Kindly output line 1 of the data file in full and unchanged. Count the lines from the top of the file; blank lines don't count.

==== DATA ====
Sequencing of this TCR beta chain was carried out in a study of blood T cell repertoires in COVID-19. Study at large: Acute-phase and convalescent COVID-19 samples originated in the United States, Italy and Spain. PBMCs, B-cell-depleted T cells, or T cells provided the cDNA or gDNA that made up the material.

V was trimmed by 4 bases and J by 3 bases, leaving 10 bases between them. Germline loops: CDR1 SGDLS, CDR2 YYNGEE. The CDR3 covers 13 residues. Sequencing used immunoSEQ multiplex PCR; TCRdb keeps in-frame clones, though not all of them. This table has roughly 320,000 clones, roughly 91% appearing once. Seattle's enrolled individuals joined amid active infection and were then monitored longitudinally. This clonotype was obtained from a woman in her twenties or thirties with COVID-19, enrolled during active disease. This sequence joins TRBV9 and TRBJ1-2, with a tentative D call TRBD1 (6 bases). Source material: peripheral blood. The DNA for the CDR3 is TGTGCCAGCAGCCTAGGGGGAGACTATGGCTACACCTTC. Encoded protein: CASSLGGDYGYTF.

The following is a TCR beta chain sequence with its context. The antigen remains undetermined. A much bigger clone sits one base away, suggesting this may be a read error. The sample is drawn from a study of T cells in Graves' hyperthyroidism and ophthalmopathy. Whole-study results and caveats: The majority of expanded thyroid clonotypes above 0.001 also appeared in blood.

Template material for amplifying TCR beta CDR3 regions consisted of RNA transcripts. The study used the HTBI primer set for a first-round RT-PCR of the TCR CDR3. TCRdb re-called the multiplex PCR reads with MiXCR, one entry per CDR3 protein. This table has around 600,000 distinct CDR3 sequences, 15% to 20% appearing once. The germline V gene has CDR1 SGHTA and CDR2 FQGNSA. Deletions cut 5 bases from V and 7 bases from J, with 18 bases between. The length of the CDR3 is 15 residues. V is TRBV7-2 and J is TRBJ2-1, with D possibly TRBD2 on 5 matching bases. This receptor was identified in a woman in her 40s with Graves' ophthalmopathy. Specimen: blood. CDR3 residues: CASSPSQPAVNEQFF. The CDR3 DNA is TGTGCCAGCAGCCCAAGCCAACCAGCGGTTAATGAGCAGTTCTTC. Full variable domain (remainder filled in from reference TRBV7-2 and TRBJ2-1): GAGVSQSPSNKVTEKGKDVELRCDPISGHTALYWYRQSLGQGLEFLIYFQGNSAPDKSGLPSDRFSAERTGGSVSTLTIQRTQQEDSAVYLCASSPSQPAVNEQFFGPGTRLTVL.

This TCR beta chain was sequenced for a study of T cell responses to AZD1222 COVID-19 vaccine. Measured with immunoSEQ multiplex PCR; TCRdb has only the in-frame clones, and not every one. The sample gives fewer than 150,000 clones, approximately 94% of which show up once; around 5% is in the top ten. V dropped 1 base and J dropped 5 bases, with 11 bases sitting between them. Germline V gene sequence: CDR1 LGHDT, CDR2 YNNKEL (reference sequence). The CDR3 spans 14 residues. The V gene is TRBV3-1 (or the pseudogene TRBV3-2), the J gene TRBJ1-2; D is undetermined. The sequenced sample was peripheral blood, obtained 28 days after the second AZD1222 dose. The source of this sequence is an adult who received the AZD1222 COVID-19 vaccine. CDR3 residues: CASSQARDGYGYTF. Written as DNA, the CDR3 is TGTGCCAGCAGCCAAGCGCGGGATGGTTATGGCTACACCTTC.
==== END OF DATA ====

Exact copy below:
Sequencing of this TCR beta chain was carried out in a study of blood T cell repertoires in COVID-19. Study at large: Acute-phase and convalescent COVID-19 samples originated in the United States, Italy and Spain. PBMCs, B-cell-depleted T cells, or T cells provided the cDNA or gDNA that made up the material.